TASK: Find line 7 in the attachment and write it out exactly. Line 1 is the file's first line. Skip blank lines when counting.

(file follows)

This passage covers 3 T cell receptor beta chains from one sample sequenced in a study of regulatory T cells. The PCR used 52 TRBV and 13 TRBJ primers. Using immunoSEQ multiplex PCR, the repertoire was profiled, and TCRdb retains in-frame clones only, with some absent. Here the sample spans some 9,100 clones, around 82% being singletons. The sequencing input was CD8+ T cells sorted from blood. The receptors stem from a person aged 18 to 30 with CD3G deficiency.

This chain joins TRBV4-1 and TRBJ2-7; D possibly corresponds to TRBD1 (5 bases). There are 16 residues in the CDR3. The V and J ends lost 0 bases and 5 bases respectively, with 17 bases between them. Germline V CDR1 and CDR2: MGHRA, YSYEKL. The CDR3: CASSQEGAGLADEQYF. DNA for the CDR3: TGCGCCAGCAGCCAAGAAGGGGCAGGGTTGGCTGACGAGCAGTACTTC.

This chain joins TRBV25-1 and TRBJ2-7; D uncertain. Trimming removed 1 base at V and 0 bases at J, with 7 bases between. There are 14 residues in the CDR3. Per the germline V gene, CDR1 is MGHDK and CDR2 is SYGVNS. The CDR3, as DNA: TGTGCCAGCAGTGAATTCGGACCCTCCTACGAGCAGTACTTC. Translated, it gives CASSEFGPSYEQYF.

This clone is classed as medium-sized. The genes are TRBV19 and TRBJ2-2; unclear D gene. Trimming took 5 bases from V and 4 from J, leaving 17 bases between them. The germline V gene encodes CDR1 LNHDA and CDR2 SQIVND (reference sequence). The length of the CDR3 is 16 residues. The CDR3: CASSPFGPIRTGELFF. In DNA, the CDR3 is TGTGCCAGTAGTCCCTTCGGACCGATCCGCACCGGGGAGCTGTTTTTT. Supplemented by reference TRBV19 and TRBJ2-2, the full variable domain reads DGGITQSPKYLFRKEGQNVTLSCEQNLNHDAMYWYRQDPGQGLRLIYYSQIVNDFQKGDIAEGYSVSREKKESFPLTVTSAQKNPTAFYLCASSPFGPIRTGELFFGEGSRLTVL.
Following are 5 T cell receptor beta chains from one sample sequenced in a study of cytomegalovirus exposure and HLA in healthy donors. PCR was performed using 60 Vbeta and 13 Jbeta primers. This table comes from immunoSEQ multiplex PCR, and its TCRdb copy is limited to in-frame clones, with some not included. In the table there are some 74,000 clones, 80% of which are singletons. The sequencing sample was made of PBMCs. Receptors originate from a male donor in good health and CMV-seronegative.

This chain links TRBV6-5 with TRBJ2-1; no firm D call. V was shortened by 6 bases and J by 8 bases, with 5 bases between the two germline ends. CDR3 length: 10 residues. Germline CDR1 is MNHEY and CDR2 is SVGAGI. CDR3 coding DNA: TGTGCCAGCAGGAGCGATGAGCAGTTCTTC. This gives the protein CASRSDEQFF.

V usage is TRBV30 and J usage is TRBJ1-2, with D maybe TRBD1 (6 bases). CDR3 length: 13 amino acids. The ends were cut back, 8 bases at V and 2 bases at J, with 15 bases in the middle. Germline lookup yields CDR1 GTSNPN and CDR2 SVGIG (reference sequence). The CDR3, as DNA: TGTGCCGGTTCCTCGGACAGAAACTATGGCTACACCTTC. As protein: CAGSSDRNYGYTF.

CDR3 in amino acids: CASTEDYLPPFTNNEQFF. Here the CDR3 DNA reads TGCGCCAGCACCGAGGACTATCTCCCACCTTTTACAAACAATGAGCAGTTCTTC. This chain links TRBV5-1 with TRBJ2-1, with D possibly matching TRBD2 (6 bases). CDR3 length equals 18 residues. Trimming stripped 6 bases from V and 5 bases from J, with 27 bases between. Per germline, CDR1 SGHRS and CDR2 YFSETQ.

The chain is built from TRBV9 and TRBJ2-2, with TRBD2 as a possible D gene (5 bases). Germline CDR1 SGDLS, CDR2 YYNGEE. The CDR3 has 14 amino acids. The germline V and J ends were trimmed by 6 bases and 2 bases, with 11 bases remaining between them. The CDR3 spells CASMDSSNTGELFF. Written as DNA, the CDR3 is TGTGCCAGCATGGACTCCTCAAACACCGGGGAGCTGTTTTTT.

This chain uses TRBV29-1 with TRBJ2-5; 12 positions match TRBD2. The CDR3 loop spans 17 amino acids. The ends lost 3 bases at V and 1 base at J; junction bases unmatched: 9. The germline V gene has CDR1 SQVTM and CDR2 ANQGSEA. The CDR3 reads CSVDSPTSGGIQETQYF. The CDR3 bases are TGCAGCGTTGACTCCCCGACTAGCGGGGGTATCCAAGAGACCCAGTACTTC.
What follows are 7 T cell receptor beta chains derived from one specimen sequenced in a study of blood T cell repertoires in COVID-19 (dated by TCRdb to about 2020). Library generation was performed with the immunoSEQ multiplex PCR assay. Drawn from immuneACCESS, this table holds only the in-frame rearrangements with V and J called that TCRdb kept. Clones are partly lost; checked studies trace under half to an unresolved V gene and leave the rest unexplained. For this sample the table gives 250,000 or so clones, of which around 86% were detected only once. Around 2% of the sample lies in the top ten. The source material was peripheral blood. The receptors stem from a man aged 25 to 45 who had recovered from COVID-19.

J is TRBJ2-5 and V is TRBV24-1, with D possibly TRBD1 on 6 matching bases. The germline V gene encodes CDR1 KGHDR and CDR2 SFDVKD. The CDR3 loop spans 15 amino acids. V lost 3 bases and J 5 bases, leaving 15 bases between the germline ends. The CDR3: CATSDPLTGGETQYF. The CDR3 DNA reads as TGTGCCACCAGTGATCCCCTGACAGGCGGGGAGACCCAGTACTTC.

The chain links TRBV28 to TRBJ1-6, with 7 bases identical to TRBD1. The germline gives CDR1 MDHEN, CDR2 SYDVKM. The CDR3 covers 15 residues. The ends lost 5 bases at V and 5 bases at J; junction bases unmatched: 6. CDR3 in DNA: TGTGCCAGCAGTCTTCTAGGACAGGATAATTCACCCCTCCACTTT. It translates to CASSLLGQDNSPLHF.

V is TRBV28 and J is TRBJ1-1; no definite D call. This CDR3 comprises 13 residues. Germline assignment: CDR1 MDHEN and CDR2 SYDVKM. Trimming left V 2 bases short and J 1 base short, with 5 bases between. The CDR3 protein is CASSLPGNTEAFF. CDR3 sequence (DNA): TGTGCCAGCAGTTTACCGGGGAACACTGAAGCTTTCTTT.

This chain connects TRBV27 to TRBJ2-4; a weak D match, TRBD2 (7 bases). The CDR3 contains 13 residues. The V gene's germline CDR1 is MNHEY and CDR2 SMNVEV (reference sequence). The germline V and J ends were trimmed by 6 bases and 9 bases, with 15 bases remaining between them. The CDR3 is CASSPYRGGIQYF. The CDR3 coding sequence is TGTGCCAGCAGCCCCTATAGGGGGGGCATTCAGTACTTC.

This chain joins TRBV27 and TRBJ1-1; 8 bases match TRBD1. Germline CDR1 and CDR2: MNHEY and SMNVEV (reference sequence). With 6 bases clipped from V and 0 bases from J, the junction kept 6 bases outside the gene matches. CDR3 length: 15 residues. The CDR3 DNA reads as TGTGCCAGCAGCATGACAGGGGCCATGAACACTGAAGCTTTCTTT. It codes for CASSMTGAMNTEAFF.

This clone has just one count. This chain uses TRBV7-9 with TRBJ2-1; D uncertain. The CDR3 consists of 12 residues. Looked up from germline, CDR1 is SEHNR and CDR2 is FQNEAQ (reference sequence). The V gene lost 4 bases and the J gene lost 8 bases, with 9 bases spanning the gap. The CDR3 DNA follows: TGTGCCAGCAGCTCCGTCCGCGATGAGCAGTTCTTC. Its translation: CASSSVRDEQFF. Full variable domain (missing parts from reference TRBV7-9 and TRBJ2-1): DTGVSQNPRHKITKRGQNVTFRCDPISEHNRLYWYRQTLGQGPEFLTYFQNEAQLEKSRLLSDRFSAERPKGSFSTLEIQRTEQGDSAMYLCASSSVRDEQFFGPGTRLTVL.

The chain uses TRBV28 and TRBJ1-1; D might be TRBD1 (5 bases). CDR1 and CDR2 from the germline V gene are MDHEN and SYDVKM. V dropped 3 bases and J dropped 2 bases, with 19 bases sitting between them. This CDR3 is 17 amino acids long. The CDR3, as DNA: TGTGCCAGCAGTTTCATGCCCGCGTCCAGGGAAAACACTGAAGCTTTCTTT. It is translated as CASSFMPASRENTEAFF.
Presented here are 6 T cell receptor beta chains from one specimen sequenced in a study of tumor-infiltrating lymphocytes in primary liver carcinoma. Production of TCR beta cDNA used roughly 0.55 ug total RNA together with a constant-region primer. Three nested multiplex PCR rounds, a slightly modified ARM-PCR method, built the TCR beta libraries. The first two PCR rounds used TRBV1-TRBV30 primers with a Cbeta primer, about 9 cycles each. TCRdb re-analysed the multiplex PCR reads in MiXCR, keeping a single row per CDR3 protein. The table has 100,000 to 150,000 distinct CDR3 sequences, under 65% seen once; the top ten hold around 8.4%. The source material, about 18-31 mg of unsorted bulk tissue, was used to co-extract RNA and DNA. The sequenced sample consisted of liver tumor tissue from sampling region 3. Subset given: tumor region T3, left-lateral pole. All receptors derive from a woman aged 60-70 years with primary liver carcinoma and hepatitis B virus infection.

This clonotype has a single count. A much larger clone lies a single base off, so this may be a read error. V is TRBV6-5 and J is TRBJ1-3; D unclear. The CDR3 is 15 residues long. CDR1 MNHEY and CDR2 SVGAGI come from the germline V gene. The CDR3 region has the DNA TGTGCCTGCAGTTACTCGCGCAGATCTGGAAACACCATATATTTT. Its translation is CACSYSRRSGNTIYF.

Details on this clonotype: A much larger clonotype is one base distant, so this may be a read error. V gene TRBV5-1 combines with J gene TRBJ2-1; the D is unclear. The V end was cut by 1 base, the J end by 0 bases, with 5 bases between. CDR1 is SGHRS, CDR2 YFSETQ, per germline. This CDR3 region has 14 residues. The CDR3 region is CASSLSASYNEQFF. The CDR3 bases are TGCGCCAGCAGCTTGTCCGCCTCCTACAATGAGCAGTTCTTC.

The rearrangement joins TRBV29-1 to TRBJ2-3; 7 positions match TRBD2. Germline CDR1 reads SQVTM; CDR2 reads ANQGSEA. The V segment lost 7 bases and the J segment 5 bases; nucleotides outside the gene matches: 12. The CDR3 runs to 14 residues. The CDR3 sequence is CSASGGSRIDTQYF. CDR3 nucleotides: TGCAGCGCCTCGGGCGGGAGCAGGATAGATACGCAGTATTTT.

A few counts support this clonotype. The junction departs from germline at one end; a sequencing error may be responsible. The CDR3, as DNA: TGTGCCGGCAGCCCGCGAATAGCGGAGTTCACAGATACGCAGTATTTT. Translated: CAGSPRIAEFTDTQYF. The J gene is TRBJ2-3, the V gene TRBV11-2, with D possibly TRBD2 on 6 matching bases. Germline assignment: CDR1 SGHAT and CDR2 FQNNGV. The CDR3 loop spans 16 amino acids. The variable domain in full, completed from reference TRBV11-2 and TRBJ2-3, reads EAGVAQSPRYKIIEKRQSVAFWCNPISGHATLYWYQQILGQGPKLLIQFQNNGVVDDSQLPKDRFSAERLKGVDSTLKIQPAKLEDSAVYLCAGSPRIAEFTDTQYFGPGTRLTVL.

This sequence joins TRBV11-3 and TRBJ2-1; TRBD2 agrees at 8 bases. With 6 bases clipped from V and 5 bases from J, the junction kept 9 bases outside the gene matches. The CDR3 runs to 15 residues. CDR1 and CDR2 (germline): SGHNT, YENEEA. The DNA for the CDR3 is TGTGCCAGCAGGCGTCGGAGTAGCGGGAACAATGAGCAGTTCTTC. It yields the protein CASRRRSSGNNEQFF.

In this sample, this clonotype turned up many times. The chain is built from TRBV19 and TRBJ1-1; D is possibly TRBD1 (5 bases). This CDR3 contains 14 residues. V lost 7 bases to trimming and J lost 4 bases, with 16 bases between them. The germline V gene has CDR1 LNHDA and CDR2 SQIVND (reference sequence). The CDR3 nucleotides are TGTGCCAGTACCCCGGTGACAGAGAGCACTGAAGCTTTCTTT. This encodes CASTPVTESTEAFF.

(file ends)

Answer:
V usage is TRBV30 and J usage is TRBJ1-2, with D maybe TRBD1 (6 bases). CDR3 length: 13 amino acids. The ends were cut back, 8 bases at V and 2 bases at J, with 15 bases in the middle. Germline lookup yields CDR1 GTSNPN and CDR2 SVGIG (reference sequence). The CDR3, as DNA: TGTGCCGGTTCCTCGGACAGAAACTATGGCTACACCTTC. As protein: CAGSSDRNYGYTF.